United States District Court, E.D. Virginia, Richmond Division
REPORT AND RECOMMENDATION
Roderick C. Young United States Magistrate Judge.
Alexander McKay, a Virginia state prisoner proceeding pro
se, brings this petition pursuant to 28 U.S.C. §
2254 (ECF No. I). The matter is before the Court for a
Report and Recommendation pursuant to 28 U.S.C. §
636(b). Respondent has moved to dismiss. (ECF No. 10.) McKay
has replied. (ECF No. 16.) For the reason set forth below, it
is RECOMMENDED that the Motion to Dismiss be GRANTED.
demands relief upon the following grounds:
One: "Judicial Misconduct." (§ 2254 Pet. 5.)
Two: "Prosecutorial Misconduct." (Id. at
Three: "Ineffective Assistance of Counsel."
(Id. at 7.)
does not supply facts in support of the above claims, but
instead directs the Court to "see attached
Memorandum." (See, e.g., id.) In the attached
Memorandum (ECF No. 1, at 11-21), McKay fails to supply any
supporting facts for Claims One and Two.
federal court may only grant a petition for a writ of habeas
corpus if the petitioner can show that "he is in custody
in violation of the Constitution...." 28 U.S.C. §
2254(a). A petition for a writ of habeas corpus must specify
the grounds for relief. Rules Governing Section 2254 Cases,
Rule 2(c). The petition must also state, under penalty of
perjury, the facts that support each ground for relief.
Id. The petitioner must make specific factual
allegations in the petition that would entitle him to habeas
corpus relief if they are true. Jones v. Polk, 401
F.3d 257, 269 (4th Cir. 2005); see Adams v.
Armontrout, 897 F.2d 332, 333-34 (8th Cir. 1990).
McKay's conclusory claims of judicial and prosecutorial
misconduct are subject to summary dismissal. See Sanders
v. United States, 373 U.S. 1, 19 (1963) (finding denial
of § 2255 motion appropriate where it "stated only
bald legal conclusions with no supporting factual
allegations")-Accordingly, it is RECOMMENDED that Claims
One and Two be DISMISSED.
Claim Three, McKay contends that he was denied the effective
assistance of counsel when his counsel, David W. Cassidy,
"failed to communicate a plea offer from the
prosecution." (ECF No. 1, at 17.) Further, review of
McKay's habeas submissions reflect that McKay does not
assert that Cassidy totally failed to communicate the
prosecution's plea offer, but that Cassidy failed to
somehow accurately convey the prosecution's plea offer:
Petitioner argues that the proposed plea, offered by the
prosecution, was emailed to . .. Cassidy advising him that
the petitioner could (i) plead to Burglary and [the
prosecution would] merge the GL (Grand Larceny) into that;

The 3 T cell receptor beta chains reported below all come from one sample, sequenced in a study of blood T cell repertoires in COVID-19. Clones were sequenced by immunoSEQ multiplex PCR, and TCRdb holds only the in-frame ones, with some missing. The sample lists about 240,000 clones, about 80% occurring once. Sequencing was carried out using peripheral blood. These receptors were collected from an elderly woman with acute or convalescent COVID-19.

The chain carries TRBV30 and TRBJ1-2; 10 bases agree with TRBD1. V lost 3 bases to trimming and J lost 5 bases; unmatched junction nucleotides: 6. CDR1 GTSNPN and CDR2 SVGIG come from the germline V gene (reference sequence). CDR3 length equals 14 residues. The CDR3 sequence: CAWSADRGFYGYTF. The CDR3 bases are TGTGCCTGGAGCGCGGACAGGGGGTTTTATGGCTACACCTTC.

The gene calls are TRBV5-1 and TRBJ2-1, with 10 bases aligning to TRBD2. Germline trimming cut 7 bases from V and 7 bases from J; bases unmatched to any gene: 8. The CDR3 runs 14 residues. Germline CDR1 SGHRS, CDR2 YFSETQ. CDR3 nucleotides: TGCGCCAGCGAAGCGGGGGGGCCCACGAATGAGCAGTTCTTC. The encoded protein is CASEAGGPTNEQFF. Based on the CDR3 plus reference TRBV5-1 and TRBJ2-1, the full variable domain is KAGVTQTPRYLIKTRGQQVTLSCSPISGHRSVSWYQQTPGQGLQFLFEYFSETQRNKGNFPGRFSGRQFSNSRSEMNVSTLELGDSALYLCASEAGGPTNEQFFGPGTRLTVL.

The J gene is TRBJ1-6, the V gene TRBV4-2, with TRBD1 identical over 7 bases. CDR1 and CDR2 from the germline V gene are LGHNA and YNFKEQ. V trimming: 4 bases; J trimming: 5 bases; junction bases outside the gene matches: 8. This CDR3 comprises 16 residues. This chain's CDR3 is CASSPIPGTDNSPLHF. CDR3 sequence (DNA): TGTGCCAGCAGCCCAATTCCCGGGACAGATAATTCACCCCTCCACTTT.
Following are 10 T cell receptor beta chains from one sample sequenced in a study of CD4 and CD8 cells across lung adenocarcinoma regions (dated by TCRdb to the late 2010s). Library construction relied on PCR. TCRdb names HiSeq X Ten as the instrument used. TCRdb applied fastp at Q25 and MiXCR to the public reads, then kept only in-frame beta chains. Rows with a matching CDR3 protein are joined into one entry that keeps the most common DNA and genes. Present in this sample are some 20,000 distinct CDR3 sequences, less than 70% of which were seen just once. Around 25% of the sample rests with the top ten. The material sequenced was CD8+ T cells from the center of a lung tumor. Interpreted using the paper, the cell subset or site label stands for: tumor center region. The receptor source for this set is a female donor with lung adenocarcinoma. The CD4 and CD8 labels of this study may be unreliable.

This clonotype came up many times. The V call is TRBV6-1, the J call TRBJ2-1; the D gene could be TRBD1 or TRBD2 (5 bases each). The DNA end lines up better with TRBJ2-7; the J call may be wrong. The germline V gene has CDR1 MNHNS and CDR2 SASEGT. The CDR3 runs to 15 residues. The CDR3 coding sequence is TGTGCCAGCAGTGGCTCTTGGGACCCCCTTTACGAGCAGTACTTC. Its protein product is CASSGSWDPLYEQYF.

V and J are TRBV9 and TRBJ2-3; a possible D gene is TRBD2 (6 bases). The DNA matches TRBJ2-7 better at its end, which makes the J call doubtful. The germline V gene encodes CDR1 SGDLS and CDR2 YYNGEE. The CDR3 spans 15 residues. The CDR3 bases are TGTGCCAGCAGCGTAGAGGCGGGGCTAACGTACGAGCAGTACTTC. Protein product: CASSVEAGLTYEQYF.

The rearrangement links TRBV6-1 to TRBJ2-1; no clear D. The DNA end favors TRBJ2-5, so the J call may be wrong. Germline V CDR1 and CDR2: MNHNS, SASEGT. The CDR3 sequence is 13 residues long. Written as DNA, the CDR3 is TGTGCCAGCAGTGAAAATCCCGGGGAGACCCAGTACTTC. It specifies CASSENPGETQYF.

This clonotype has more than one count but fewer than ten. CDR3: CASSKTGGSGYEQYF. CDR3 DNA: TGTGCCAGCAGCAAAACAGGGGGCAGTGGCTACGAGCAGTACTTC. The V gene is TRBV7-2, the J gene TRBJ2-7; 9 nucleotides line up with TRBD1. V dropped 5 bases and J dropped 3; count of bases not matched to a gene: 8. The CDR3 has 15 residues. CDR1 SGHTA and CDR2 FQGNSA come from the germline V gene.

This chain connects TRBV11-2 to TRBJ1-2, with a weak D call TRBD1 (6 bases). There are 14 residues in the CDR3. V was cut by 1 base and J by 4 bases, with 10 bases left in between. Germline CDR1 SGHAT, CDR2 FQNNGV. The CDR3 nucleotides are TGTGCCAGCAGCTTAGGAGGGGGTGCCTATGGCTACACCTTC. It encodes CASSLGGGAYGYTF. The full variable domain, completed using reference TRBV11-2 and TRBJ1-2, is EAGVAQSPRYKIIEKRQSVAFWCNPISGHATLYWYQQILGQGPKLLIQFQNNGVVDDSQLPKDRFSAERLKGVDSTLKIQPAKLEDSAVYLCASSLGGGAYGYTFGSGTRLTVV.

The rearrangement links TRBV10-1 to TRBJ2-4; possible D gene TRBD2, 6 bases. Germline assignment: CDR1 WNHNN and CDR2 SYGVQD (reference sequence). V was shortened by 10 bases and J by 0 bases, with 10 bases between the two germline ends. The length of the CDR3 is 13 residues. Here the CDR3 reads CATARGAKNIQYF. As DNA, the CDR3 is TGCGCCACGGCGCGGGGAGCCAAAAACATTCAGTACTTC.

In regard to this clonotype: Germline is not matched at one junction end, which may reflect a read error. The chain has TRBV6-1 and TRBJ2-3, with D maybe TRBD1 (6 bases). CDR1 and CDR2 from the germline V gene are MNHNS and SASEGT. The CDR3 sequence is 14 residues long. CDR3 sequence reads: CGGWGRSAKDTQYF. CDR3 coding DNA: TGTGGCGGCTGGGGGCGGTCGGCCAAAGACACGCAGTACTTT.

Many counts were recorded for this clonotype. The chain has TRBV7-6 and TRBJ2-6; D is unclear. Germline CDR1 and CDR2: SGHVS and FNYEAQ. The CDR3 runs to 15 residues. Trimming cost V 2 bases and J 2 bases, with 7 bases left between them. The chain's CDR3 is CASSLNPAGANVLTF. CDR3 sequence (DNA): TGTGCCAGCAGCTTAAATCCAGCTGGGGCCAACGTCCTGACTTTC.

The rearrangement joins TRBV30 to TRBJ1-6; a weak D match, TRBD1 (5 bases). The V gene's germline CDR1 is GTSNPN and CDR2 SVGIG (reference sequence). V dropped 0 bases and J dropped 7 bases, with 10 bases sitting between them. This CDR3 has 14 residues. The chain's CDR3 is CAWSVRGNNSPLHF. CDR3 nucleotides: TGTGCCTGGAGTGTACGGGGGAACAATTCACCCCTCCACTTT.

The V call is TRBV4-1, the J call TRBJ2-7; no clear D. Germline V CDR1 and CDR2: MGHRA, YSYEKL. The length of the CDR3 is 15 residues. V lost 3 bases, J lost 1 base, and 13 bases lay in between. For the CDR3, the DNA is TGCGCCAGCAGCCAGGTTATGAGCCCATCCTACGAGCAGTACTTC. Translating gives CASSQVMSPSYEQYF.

(ii) [the prosecution would] not object to [petitioner] being
screened for programs and will not object to him being sent
to the Behavior Modification Program if he qualifies; and
(iii) [the prosecution would] also cap [petitioner's]
sentence at the high end of the guidelines.
However, Cassidy, not the petitioner, rejected the proposed
plea based on the miscalculated guidelines. Additionally, the
record is clear that Cassidy had never shown petitioner the
proposed plea offer in person, but would only advise him of
the miscalculations by phone. The plea had a fixed expiration
date noting that the "[prosecution would] need to know
an answer for this by Friday at 4 PM."
(ECF No. 1, at 17-18 (footnote omitted) (alterations in
original).) As explained more fully below, McKay fails to
demonstrate that Cassidy inaccurately conveyed the substance
of the plea offer and fails to demonstrate that he was
willing to accept the plea offer at the time the offer was
available. Thus, it is RECOMMENDED that Claim Three be
DISMISSED because McKay fails to demonstrate deficiency of
counsel or resulting prejudice.
Applicable Constraints Upon Federal Habeas Review
obtain federal habeas relief, at a minimum, a petitioner must
demonstrate that he is "in custody in violation of the
Constitution or laws or treaties of the United States."
28 U.S.C. § 2254(a). The Antiterrorism and Effective
Death Penalty Act of 1996 ("AEDPA") further
circumscribes this Court's authority to grant relief by
way of a writ of habeas corpus. Specifically, "[s]tate
court factual determinations are presumed to be correct and
may be rebutted only by clear and convincing evidence."
Gray v. Branker, 529 F.3d 220, 228 (4th Cir. 2008)
(citing 28 U.S.C. § 2254(e)(1)). Additionally, under 28
U.S.C. § 2254(d), a federal court may not grant a writ
of habeas corpus based on any claim that was adjudicated on
the merits in state court unless the adjudicated claim:
resulted in a decision that was contrary to, or involved an
unreasonable application of, clearly established Federal law,
as determined by the Supreme Court of the United States; or
resulted in a decision that was based on an unreasonable
determination of the facts in light of the evidence presented
in the State court proceeding.
28 U.S.C. § 2254(d). The Supreme Court has emphasized
that the question "is not whether a federal court
believes the state court's determination was incorrect
but whether that determination was unreasonable-a
substantially higher threshold." Schriro v.
Landrigan, 550 U.S. 465, 473 (2007) (citing Williams
v. Taylor, 529 U.S. 362, 410 (2000)).
Trial and Direct Appeal
was convicted of statutory burglary and grand larceny for the
theft of a safe in the Circuit Court for the City of Suffolk
("Circuit Court") and sentenced to twenty years of
imprisonment. See McKay v. Commonwealth, No.
2185-11-1, at 1 (Va. Ct. App. May 9, 2012). On appeal, McKay
did "not contest that he stole the safe. Instead, he
argue[d] he 'entered with permission and within the scope
of his employment and there was no breaking or illegal
entry.'" Id. at 2. ...